March 23, 2014
Norman Wirzba was on campus at MSU this week. He gave a rousing foodie talk to an audience of mostly undergraduates. He was encouraging them to think about where their food comes from, and since Norm is a theology professor at Duke University, he didn’t shrink from the God-talk in making his case. I picked up on a different point. Norm started his talk by encouraging everyone to pay attention to the words that we use in connection with food. He was railing against the tendency to speak as if food were a mere commodity. It’s a nice theme for the Thornapple blog, but neither of my regular readers will be surprised to learn that it’s not where I’m heading this morning.
I would tie Norm’s concern about the words that we use to the conversation we’ve been having here in the blog about food ontology. Well, I know, I know. How can you use the word “conversation” when you are pretty much just talking to yourself? AS IF someone was even listening! That, too, is an ontological question, but it’s one that would take this week’s blog further and further from the food theme, so I’ll bag it and just keep on with that skeptical (but attentive) conversation partner who exists in my imagination.
I’d like to take food ontology in almost the opposite direction Norm went. While Norm was focused on “mere commodities”, I’ll query those foods that purport to be homemade. I’d like to start with an observation on the robot that lives inside my computer and who monitors my spelling. This robot (don’t know if it’s he or she) is obsessed with correctness. He/she slips up now and then, as he/she did when I meant to write something about “lab courses” earlier this week and wrote “lab curses” instead. One of those quasi-Freudian slips (had it something to do with sex), I think. But my robot has absolutely no trouble with “homemade”. It’s not a mistaken contraction of “home” and “made”, as if we were trying to say that something was made at home. Nope. It’s a real word.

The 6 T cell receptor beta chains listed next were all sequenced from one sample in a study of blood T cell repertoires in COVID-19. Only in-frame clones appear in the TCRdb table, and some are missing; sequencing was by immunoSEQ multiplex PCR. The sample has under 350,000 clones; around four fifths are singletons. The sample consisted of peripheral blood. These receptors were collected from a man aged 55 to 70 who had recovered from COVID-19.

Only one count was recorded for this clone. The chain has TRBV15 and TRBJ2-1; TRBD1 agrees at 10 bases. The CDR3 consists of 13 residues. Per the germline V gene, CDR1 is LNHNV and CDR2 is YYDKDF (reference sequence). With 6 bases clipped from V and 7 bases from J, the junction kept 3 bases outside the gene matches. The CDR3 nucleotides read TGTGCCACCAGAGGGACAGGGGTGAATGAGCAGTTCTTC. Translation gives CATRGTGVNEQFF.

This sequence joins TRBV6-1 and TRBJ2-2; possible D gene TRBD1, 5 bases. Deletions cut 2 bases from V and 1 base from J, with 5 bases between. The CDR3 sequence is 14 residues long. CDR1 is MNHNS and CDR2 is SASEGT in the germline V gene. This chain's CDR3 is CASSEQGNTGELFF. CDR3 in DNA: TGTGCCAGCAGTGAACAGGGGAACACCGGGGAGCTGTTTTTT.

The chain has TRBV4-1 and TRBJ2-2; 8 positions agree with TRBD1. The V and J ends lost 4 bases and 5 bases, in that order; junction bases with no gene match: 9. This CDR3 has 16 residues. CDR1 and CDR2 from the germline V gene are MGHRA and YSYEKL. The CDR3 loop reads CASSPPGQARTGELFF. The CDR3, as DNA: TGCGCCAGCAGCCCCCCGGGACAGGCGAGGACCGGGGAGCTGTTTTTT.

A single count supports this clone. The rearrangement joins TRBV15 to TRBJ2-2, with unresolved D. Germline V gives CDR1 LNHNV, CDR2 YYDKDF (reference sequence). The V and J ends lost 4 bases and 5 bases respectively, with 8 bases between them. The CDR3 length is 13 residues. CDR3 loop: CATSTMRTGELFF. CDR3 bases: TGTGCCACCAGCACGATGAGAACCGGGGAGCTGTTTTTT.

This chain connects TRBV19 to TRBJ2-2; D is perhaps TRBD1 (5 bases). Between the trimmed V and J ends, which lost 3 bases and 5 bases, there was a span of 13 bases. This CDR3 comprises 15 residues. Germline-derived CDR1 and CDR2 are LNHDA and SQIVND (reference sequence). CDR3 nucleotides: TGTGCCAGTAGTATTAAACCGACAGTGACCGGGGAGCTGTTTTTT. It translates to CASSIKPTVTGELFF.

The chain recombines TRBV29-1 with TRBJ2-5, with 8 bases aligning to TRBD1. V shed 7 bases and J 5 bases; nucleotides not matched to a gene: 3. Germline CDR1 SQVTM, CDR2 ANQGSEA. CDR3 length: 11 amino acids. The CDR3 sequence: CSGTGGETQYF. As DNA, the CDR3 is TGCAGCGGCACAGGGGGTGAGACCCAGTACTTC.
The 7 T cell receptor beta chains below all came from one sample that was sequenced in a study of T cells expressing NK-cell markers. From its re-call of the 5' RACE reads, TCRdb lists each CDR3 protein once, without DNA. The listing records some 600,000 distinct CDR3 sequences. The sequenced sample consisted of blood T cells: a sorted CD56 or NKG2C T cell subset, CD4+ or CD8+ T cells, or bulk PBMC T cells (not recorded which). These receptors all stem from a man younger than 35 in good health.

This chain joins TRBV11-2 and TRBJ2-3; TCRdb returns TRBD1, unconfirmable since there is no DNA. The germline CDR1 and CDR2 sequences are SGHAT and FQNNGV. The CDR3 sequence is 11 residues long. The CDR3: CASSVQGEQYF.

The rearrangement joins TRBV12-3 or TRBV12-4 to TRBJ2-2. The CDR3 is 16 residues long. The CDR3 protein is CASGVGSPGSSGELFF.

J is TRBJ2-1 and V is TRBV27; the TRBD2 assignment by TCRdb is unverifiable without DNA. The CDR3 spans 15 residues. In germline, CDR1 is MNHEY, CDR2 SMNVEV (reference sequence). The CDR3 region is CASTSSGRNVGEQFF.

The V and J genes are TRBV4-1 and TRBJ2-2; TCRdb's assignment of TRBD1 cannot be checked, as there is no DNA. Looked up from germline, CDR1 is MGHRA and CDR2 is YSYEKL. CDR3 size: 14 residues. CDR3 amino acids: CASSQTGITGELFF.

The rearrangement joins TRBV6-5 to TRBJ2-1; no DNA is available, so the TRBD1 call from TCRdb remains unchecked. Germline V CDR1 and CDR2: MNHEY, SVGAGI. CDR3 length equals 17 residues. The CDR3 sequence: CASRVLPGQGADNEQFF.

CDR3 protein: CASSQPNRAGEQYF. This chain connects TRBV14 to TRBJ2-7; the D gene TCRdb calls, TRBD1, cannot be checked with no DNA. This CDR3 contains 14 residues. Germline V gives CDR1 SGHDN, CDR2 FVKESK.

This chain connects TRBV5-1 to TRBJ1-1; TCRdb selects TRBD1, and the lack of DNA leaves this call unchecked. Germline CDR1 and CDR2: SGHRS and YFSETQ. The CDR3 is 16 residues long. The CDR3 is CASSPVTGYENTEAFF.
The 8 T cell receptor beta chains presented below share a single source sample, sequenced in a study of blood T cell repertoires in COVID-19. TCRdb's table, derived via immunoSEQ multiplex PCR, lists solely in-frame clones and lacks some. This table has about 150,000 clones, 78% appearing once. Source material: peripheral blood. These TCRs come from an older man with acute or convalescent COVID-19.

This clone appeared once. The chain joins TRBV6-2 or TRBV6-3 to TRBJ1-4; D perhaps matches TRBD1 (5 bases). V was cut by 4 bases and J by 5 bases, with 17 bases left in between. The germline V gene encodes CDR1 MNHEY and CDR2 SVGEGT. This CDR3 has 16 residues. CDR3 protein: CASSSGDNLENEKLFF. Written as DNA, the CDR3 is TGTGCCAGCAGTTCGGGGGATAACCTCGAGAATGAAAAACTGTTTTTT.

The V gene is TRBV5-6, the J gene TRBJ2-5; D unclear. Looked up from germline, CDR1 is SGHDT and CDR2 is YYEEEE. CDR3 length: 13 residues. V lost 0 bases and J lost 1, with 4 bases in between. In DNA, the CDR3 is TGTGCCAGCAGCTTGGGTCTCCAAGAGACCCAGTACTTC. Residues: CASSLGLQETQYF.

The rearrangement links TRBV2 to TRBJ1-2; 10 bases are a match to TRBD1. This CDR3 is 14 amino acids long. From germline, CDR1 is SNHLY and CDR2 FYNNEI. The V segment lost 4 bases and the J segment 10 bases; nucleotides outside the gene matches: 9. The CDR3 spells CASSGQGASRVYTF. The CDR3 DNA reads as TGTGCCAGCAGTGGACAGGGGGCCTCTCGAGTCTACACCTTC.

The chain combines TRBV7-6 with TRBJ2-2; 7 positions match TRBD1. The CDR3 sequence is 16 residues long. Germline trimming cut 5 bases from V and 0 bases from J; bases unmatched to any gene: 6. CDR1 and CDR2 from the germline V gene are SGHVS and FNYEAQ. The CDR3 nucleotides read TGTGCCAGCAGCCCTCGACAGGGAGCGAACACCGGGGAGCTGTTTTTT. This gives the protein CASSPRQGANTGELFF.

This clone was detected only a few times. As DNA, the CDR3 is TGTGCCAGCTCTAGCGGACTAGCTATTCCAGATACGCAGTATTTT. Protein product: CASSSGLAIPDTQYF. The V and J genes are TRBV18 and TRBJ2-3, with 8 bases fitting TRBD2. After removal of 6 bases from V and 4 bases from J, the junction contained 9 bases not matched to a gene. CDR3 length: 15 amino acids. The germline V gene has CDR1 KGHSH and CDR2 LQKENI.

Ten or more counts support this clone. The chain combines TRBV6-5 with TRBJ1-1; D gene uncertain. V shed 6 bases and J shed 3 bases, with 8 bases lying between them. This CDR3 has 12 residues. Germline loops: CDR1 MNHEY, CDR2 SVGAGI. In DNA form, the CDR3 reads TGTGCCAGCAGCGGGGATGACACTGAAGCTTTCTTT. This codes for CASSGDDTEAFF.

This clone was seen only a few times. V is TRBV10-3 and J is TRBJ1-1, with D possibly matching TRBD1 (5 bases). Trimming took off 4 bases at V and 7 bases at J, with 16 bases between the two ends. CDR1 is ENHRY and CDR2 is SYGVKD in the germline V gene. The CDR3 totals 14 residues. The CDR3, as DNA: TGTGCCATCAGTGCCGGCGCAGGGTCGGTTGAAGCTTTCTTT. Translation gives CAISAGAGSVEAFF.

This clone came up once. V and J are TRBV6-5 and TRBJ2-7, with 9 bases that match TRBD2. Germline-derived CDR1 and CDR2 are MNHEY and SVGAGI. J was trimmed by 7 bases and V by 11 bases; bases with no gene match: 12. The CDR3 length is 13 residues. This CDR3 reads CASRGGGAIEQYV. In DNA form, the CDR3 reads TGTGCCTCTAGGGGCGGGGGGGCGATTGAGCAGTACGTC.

Homemade foods are supposed to be just the opposite of commodities, which are something you bought at the store or at a fancy restaurant. Or maybe not even a particularly fancy restaurant. Just one that cranks it out, assembly-line style. Homemade foods may have little imperfections, but they are delectable. They are what Mom used to make, or if you had a working mother, what Grandma used to make. They are not particularly efficient. They take time. They come out just a little different every time, but there is a certain consistency to them that tells everyone in the know that this was made in the kitchen of some special person. I should protect myself against the flood of angry comments by noting quickly that although if we look backwards it usually was an at-home woman (we used to call them homemakers) who did this, the adjective “homemade” could and not infrequently did apply to something made by a working woman (not necessarily a mother) or even a male. In the latter case, it was barbecued ribs, generally.
But being the acute observer of cultural trends that I am, I’ve noticed that “homemade” is in decline and “house made” is on the rise. Note that we don’t conjoin these words. My robot (who approved of lab curses) would want “housemaid”, instead. And note that they don’t really mean the same thing, anyway. “House made” is made by “the house” (as if buildings could cook), which means by the establishment at which one is either dining or otherwise procuring food. House made foods are intended for sale. I was down at the Soup Spoon on Michigan Avenue earlier in the week for a rare breakfast away from home, so I treated myself to some of their house made smoked salmon. Not bad, I might add.
House made is substituting for homemade on restaurant menus. And maybe this is just a turn toward truth in advertising. I mean if you are sitting there ordering off a menu, you would probably rather have something conjured up in the restaurant kitchen than something one of the server’s brought in from his or her grandmother’s. Food safety and all that. But rather than honest representation I suspect that it’s just a deflation in language of the same sort that’s already claimed the homemade. When proprietors go down to Sam’s Club to buy up the super-pack of generic or (hey, let’s splurge) Nature Valley™ granola bars, then go back to the restaurant and break them up into little bite-size pieces, I’m sorry. That does not qualify their granola as “house made.”
Paul B. Thompson is the W.K. Kellogg Professor of Agricultural, Food and Community Ethics at Michigan State University